Last month I had the great pleasure of reconnecting with shirtmaker Freddy Vandecasteele who recently retired from a 40+ year career as a shirtmaker in Los Angeles. We met in Brussels where he is enjoying his retirement. When I was living in LA about a decade ago, Freddy made the bulk of my dress shirts from formal tuxedo shirts to Western-style shirts and everything in between.
After relocating to the East Coast, I ended up having to find another shirtmaker. Even so, I have kept and still wear all of the shirts Freddy made for me, including the initial trial shirt. Thanks to a bit of proper care and a shirt rotation, none of his shirts have frayed or have had buttons popping off.*
Freddy does miss shirt making, which is understandable since that was his metier for many decades. Before leaving LA, he sold all of his patterns, tools and cloth. But with access to the right tools and workspace in Brussels, I suspect he might be amenable to making shirts in small numbers for a very limited group of clients. As far as he knows, there are no longer any suppliers of shirtings and trimmings in Brussels. Back in the 1990s, there used to be six or seven places he could go to. If you know of a spare worktable with the right equipment (i.e. button hole machine), let me know!
You might be asking yourself – how does a Belgian shirtmaker end up in Los Angeles? The question took on a special significance as we walked through Freddy’s old neighborhood, which is a completely different world than Los Angeles. Freddy grew up in the area around the Cathedral of St. Michael and St. Gudula, where he was also a choirboy. It’s is a five minute walk to the picturesque and UNESCO landmark of La Grand Place (Grote Markt). By chance, I happened to be staying at a hotel the same area and as we were walking Freddy pointed out a couple of schools he attended as a child. The character of his neighborhood has changed dramatically as many of the residential buildings were converted to office space in the 1950s and 1960s.
If life had taken its normal course, Freddy would have most likely stayed in the Benelux region. After all, he was trained in Brussels and Paris and probably would have followed the footsteps of his father who was a tailor with his own shop in Brussels. However, his life path took a detour when Freddy decided to take a vacation to California in 1969. He loved it enough that he returned in 1972 to live and work in Los Angeles and ended up staying for more than 40 years.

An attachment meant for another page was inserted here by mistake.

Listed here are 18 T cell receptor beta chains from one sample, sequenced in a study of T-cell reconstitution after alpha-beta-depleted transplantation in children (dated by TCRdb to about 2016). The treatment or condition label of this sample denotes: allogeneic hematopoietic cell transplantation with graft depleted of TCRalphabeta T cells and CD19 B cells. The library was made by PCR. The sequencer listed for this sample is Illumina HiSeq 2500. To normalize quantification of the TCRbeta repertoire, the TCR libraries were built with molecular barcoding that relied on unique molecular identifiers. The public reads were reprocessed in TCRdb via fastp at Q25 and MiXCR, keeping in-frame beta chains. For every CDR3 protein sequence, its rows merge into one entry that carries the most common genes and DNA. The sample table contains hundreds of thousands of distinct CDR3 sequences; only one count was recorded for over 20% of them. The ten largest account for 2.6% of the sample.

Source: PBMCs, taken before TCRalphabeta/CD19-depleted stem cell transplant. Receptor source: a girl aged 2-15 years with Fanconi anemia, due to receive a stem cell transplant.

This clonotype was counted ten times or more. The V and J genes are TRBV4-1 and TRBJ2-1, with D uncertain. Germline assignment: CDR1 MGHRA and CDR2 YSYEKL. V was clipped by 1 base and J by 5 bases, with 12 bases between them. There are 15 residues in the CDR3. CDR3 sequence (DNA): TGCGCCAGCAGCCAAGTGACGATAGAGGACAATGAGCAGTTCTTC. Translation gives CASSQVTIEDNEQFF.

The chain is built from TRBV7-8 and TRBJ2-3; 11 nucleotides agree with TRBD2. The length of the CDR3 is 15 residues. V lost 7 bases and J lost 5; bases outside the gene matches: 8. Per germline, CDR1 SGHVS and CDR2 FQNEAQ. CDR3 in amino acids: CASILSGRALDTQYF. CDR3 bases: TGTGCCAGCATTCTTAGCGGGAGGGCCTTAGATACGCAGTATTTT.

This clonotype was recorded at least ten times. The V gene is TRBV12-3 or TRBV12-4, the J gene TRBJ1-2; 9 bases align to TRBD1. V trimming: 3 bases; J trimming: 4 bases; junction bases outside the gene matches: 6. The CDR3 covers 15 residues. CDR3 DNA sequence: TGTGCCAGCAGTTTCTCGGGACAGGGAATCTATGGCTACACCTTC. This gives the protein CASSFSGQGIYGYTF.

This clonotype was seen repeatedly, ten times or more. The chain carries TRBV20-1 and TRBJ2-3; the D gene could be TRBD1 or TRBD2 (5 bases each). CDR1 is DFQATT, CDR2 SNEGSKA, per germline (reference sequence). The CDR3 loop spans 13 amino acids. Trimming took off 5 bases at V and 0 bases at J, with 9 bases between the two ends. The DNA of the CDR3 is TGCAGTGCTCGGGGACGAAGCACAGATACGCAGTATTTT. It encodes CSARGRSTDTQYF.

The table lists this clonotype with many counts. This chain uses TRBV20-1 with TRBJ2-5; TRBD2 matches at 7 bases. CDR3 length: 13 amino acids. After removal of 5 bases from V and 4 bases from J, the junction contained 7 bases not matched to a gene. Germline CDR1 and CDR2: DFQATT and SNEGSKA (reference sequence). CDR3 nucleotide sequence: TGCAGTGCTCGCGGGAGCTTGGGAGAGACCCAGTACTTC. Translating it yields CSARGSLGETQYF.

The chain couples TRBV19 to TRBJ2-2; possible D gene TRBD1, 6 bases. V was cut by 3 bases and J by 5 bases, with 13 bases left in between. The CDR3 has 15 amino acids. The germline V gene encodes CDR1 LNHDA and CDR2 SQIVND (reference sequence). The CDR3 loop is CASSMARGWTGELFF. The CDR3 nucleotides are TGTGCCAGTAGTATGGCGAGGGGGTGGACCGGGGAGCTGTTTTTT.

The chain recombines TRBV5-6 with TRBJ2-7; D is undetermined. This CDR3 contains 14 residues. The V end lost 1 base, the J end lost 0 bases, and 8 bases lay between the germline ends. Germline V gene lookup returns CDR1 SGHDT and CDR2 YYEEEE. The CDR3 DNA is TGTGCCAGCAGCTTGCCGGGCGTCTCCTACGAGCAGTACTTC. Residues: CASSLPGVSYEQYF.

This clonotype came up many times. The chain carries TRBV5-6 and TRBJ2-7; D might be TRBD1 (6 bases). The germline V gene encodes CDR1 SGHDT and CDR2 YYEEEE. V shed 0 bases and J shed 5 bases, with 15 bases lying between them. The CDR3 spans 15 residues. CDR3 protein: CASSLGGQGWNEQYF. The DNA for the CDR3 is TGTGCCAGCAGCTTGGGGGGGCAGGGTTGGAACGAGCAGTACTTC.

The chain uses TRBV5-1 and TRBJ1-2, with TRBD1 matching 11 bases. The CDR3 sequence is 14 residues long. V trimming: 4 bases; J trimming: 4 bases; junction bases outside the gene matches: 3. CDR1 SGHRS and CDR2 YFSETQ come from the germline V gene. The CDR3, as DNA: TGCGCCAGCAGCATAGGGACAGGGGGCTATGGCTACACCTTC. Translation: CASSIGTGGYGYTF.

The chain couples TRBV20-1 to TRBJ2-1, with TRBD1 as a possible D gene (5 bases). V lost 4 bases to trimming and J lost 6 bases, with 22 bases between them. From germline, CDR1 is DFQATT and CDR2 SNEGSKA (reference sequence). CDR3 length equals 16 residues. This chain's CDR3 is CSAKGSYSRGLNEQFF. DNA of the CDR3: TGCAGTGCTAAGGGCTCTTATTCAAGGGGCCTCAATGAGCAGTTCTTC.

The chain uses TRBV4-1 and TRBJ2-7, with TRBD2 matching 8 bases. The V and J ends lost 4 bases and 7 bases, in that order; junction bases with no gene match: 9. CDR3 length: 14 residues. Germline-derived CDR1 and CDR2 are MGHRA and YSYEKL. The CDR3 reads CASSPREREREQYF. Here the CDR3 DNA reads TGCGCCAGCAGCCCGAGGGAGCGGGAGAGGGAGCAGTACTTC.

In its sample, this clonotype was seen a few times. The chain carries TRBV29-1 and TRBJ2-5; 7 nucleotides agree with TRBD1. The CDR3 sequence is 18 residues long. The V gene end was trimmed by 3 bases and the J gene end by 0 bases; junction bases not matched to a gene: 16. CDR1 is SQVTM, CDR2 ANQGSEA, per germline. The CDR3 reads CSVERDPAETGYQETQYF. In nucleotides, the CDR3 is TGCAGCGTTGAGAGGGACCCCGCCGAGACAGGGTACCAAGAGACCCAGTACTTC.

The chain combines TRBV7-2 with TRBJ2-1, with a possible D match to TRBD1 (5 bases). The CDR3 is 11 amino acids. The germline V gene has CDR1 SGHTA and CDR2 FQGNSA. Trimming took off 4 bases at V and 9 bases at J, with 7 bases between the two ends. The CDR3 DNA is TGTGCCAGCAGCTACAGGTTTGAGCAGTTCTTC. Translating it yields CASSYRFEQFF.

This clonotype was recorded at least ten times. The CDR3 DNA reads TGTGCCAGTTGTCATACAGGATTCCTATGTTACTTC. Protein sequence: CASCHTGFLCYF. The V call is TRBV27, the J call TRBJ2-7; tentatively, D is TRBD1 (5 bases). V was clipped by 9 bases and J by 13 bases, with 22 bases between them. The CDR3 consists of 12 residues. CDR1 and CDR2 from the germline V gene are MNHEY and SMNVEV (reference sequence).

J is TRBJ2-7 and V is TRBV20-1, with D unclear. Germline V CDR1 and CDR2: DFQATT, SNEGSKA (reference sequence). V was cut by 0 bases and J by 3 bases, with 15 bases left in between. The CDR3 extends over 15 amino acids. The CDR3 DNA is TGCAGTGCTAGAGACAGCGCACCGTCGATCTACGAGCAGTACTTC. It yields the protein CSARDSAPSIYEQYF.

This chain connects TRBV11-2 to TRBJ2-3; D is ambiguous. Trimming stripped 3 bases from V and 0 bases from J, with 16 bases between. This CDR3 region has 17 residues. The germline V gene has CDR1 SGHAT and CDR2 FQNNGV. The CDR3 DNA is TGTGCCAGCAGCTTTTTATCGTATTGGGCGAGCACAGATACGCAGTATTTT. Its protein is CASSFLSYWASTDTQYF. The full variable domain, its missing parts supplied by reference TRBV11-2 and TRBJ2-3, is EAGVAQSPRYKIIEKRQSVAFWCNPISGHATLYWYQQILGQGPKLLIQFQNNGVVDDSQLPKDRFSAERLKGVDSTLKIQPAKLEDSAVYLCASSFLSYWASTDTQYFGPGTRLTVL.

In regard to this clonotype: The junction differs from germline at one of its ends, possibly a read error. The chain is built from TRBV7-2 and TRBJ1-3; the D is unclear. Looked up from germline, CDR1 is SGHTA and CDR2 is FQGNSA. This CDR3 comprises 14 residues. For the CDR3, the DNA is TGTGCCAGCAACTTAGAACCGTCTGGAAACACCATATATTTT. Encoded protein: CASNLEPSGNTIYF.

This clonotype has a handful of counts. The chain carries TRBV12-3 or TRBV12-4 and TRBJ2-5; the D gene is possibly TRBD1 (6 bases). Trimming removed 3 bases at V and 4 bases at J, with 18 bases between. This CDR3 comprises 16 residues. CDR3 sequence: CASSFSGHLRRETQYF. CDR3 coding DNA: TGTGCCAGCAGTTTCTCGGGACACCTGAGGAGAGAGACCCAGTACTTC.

Initially, Freddy worked with a couple of LA haberdashers including the famous Beverly Hills tailor Jack Taylor. It goes without saying that being a shirtmaker in Los Angeles often means working with interesting clients. But perhaps even more gratifying was is opportunity to work with a few truly exceptional clients from a personal and business perspective. For Freddy, one such client was the actor John Gavin whose film credits include Psycho and Spartacus. They were introduced to each other through Freddy’s contacts with comedian George Burns‘s inner circle.
There is a very specific reason why Freddy regarded Gavin as one of his favorite clients, which I’ll develop in a future article. But it’s consistent with what I’ve heard from other craftspeople on what makes the most valuable artisanal customers. It helped considerably that Gavin was appointed US ambassador to Mexico under President Reagan. In a future post, I’ll expand on how to find and develop such exceptional customers from the viewpoint of a tailor, shirtmaker or other artisan. More on this to come!
I thoroughly enjoyed catching up with Freddy over a leisurely stroll through Brussels on such a sunny day. Between the Belgian waffles and beer we sampled and quaffed, I certainly see myself visiting Brussels again sooner rather than later. In the meantime, please give him a warm welcome him on Sleevehead Forum which he recently joined.
* Postscript: I owe a good deal of my shirt care routine to Freddy’s tips. For instance, after washing my shirts, I prevent shrinkage of the collar by holding the ends of each collar and pulling them apart firmly for a few seconds right after the washing cycle is done (i.e. while the shirt is still wet). Then I hang dry them. As I mentioned, all of his shirts continuing to hold well with no discernible signs of wear after a decade of wearing them on a rotational basis.